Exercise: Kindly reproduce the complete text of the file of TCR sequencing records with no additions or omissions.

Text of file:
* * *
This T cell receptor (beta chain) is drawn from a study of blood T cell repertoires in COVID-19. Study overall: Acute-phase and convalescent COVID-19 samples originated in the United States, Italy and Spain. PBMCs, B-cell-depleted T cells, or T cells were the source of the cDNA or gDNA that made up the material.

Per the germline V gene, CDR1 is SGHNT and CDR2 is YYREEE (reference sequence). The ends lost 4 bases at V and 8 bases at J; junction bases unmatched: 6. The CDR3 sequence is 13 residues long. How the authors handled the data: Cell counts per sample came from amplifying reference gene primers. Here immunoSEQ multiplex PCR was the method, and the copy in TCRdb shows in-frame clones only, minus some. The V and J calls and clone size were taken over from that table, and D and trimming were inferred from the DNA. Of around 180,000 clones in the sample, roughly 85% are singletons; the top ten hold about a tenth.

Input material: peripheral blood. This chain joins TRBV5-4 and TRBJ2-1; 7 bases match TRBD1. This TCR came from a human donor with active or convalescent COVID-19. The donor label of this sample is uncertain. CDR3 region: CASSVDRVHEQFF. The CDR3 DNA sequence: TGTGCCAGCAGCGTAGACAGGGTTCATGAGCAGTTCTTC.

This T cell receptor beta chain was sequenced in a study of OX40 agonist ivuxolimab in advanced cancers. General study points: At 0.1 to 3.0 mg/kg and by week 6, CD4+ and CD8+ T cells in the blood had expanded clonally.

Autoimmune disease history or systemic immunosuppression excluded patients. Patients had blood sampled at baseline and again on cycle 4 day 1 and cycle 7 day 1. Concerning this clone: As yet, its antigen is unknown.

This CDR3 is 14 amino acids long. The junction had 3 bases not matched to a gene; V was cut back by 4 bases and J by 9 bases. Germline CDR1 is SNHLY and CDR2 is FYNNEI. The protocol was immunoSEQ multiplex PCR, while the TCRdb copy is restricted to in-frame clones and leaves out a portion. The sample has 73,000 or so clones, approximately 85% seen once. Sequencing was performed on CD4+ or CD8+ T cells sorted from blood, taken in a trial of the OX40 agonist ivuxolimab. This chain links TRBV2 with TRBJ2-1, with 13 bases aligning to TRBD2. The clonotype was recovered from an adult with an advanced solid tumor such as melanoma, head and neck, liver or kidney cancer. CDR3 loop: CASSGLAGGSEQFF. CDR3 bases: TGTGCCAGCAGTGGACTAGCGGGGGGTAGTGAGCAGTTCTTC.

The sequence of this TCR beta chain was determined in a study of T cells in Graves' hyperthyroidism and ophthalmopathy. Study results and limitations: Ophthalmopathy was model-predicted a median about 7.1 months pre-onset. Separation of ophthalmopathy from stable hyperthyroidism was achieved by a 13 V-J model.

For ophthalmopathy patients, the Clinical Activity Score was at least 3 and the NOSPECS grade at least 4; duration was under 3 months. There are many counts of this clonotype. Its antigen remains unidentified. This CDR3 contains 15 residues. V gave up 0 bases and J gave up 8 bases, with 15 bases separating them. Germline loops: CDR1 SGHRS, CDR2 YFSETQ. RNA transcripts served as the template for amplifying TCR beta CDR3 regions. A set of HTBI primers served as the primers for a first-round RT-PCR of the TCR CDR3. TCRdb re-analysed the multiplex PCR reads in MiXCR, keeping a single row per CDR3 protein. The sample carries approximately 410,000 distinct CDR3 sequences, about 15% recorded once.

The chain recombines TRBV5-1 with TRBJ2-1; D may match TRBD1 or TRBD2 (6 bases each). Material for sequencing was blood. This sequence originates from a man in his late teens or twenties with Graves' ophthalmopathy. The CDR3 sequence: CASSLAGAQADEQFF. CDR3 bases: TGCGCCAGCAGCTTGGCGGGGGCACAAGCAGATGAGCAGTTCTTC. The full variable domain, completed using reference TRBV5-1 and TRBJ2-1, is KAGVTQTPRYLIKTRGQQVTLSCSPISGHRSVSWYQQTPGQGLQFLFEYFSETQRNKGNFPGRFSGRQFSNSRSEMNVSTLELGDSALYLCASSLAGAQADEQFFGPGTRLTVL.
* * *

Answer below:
This T cell receptor (beta chain) is drawn from a study of blood T cell repertoires in COVID-19. Study overall: Acute-phase and convalescent COVID-19 samples originated in the United States, Italy and Spain. PBMCs, B-cell-depleted T cells, or T cells were the source of the cDNA or gDNA that made up the material.

Per the germline V gene, CDR1 is SGHNT and CDR2 is YYREEE (reference sequence). The ends lost 4 bases at V and 8 bases at J; junction bases unmatched: 6. The CDR3 sequence is 13 residues long. How the authors handled the data: Cell counts per sample came from amplifying reference gene primers. Here immunoSEQ multiplex PCR was the method, and the copy in TCRdb shows in-frame clones only, minus some. The V and J calls and clone size were taken over from that table, and D and trimming were inferred from the DNA. Of around 180,000 clones in the sample, roughly 85% are singletons; the top ten hold about a tenth.

Input material: peripheral blood. This chain joins TRBV5-4 and TRBJ2-1; 7 bases match TRBD1. This TCR came from a human donor with active or convalescent COVID-19. The donor label of this sample is uncertain. CDR3 region: CASSVDRVHEQFF. The CDR3 DNA sequence: TGTGCCAGCAGCGTAGACAGGGTTCATGAGCAGTTCTTC.

This T cell receptor beta chain was sequenced in a study of OX40 agonist ivuxolimab in advanced cancers. General study points: At 0.1 to 3.0 mg/kg and by week 6, CD4+ and CD8+ T cells in the blood had expanded clonally.

Autoimmune disease history or systemic immunosuppression excluded patients. Patients had blood sampled at baseline and again on cycle 4 day 1 and cycle 7 day 1. Concerning this clone: As yet, its antigen is unknown.

This CDR3 is 14 amino acids long. The junction had 3 bases not matched to a gene; V was cut back by 4 bases and J by 9 bases. Germline CDR1 is SNHLY and CDR2 is FYNNEI. The protocol was immunoSEQ multiplex PCR, while the TCRdb copy is restricted to in-frame clones and leaves out a portion. The sample has 73,000 or so clones, approximately 85% seen once. Sequencing was performed on CD4+ or CD8+ T cells sorted from blood, taken in a trial of the OX40 agonist ivuxolimab. This chain links TRBV2 with TRBJ2-1, with 13 bases aligning to TRBD2. The clonotype was recovered from an adult with an advanced solid tumor such as melanoma, head and neck, liver or kidney cancer. CDR3 loop: CASSGLAGGSEQFF. CDR3 bases: TGTGCCAGCAGTGGACTAGCGGGGGGTAGTGAGCAGTTCTTC.

The sequence of this TCR beta chain was determined in a study of T cells in Graves' hyperthyroidism and ophthalmopathy. Study results and limitations: Ophthalmopathy was model-predicted a median about 7.1 months pre-onset. Separation of ophthalmopathy from stable hyperthyroidism was achieved by a 13 V-J model.

For ophthalmopathy patients, the Clinical Activity Score was at least 3 and the NOSPECS grade at least 4; duration was under 3 months. There are many counts of this clonotype. Its antigen remains unidentified. This CDR3 contains 15 residues. V gave up 0 bases and J gave up 8 bases, with 15 bases separating them. Germline loops: CDR1 SGHRS, CDR2 YFSETQ. RNA transcripts served as the template for amplifying TCR beta CDR3 regions. A set of HTBI primers served as the primers for a first-round RT-PCR of the TCR CDR3. TCRdb re-analysed the multiplex PCR reads in MiXCR, keeping a single row per CDR3 protein. The sample carries approximately 410,000 distinct CDR3 sequences, about 15% recorded once.

The chain recombines TRBV5-1 with TRBJ2-1; D may match TRBD1 or TRBD2 (6 bases each). Material for sequencing was blood. This sequence originates from a man in his late teens or twenties with Graves' ophthalmopathy. The CDR3 sequence: CASSLAGAQADEQFF. CDR3 bases: TGCGCCAGCAGCTTGGCGGGGGCACAAGCAGATGAGCAGTTCTTC. The full variable domain, completed using reference TRBV5-1 and TRBJ2-1, is KAGVTQTPRYLIKTRGQQVTLSCSPISGHRSVSWYQQTPGQGLQFLFEYFSETQRNKGNFPGRFSGRQFSNSRSEMNVSTLELGDSALYLCASSLAGAQADEQFFGPGTRLTVL.